DISCLAIMER: The following story is a fictional account of young teenage boys who are in love. There are references and occasional graphic descriptions of gay sex involving minors, and anyone who is uncomfortable with this should obviously not be reading it. With a few notable exceptions, all characters are fictional and any resemblance to real people is purely coincidental. The opinions expressed in this story by known individuals are not necessarily intended to be representative of those of their real-life counterparts. Although the story takes place in actual locations and establishments, the author takes full responsibility for all events described and these are not in any way meant to reflect the activities of real individuals or institutions. The author retains full copyright of this story, and of stories based on these characters.
Please note that this is the twenty-eighth and final story in a series known collectively as Naptown Tales. The entire series can be found on my GayAuthors Page and on the Naptown Tales Page at Awesome Dude. Please see the Introduction for important background information.

'Til Death Do Us Part

A Naptown Tale in Seven Parts
by Altimexis

Wings of an Angel - Cliff

I felt strange. The last thing I remembered I was in class, sitting next to my best friend, Brad, and nearly comatose from listening to our AP Geometry teacher. Now I was someplace else, but I wasn't sure where. I was lying down on a very hard mattress, and there was something stuck in my throat.

Try as I might, I couldn't open my eyes. I couldn't seem to move at all. It felt like my arms and legs were encased in concrete. I could hear that there were people around me, but I couldn't make out what they were saying.

I felt someone holding my hand and I clearly heard, "Hey Cliffy. It's you're bro. I'm here with David. We love you, and our hearts are with you, and soon you'll get better and we'll have a party in your honor."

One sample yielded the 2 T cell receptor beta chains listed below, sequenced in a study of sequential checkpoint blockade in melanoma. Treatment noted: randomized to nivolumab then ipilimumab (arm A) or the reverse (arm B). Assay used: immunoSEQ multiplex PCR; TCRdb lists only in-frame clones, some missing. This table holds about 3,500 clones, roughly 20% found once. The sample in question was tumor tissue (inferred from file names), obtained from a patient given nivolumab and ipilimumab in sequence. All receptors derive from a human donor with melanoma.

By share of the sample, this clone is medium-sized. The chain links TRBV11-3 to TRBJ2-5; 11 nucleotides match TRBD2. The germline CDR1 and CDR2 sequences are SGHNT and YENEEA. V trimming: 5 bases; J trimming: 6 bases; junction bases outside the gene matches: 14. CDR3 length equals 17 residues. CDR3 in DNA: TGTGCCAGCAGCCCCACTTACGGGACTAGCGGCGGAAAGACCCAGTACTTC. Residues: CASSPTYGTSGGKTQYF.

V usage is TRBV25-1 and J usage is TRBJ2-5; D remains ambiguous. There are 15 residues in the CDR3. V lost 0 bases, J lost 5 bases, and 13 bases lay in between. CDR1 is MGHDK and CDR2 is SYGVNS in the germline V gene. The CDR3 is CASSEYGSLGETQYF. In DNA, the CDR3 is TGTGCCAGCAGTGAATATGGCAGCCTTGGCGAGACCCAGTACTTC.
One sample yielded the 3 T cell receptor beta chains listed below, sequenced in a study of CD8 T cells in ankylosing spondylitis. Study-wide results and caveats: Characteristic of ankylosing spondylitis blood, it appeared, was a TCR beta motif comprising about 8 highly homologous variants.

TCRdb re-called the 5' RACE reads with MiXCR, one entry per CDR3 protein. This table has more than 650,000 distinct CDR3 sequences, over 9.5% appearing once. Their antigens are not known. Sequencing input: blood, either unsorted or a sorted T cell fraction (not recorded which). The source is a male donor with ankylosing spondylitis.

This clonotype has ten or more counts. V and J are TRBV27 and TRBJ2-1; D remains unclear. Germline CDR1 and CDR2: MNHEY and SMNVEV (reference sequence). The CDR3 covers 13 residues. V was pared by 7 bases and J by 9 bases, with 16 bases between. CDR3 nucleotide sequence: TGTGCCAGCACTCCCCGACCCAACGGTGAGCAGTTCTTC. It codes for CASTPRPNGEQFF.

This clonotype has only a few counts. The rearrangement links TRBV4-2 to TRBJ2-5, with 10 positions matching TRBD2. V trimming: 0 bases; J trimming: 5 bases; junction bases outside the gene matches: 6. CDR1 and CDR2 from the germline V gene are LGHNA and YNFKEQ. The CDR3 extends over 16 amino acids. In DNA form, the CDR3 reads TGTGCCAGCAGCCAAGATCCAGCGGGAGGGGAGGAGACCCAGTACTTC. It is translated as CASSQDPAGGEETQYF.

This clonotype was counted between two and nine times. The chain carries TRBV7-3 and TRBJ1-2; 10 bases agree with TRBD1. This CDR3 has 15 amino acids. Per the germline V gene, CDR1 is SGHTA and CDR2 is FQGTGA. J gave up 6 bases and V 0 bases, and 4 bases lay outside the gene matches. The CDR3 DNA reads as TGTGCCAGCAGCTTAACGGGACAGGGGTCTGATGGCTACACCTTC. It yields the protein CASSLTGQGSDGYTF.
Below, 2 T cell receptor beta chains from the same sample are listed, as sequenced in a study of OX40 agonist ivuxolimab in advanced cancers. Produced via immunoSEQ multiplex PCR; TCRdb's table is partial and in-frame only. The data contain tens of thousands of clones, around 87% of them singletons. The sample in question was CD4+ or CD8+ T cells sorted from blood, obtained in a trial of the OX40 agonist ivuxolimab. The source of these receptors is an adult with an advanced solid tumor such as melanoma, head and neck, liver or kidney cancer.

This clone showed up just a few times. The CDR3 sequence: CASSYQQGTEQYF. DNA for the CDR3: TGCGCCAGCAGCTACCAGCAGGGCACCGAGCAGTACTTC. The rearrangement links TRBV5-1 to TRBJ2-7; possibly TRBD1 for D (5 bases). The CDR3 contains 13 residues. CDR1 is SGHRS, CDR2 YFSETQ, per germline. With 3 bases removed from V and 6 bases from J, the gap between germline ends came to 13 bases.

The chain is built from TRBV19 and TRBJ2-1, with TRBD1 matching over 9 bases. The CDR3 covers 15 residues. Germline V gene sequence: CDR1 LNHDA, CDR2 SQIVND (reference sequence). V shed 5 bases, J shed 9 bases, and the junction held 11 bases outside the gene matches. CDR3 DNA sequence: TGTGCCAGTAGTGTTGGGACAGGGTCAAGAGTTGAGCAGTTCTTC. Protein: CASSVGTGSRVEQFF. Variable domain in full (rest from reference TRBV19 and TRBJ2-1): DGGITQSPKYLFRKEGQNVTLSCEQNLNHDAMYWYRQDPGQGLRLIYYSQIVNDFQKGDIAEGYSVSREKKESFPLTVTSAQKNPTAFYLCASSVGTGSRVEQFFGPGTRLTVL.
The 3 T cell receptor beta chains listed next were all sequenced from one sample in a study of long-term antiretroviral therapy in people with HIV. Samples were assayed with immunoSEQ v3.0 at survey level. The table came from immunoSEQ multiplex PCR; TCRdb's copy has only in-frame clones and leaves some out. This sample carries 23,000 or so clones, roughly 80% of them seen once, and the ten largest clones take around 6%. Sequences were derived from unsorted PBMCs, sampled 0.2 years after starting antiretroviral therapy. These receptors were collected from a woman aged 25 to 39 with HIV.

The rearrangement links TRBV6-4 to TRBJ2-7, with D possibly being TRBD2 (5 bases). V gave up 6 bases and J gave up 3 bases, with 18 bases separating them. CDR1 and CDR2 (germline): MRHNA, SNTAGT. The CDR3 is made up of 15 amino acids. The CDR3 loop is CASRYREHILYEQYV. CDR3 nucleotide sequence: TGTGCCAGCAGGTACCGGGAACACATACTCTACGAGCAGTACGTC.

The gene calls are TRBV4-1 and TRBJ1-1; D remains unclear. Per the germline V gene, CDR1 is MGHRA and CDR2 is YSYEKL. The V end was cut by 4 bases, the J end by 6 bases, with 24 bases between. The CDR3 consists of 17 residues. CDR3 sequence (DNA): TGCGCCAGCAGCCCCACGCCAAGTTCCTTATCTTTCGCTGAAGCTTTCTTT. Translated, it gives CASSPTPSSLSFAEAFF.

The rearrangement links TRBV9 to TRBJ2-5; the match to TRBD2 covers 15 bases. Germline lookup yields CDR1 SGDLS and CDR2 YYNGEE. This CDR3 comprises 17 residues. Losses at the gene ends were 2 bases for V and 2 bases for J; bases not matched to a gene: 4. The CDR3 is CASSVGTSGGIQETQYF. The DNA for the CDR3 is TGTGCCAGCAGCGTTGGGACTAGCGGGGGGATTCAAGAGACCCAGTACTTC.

It was Jeremy! Jeremy was with me, and he said I'd get better. 'Shit!' I must be in the hospital,' I thought to myself. Using every ounce of willpower, I tried to squeeze Jeremy's hand, just to let him know I knew he was there.

"Whoa, bro, could you do that again?" Jeremy asked. Using every ounce of my strength, I tried to do it again.

I guess I musta drifted off to sleep, 'cause the next thing I knew, someone, I guess a doctor, was shining a light in my eyes. I couldn't see his or her face, and I still couldn't open my eyes on my own. Then I felt someone or something tugging on the inside of my throat, and then whatever it was that was stuck in my throat was gone. I felt relieved.

I guess I fell asleep again, 'cause now I was someplace else. I didn't know how I knew, but somehow I knew. I felt like I was in a much larger room, and there were a lot of people in the room talking. I still couldn't understand what any of them were saying.

There was always someone holding my hand and saying comforting words, and although I couldn't make out who they were or what they were saying, it comforted me.

Then I heard my foster father speaking. He was right next to me, and he held my hand firmly as he said, "Cliff, it's Dad. I have a signed affidavit with me from the Marion County Superior Court. As of now, you are officially Clifford Lawrence Daniel Kimball-Roth. How about that?"

The adoption went through? Yes! At long last, I wasn't an orphan anymore, and I was with my dad! Finally, I felt at peace.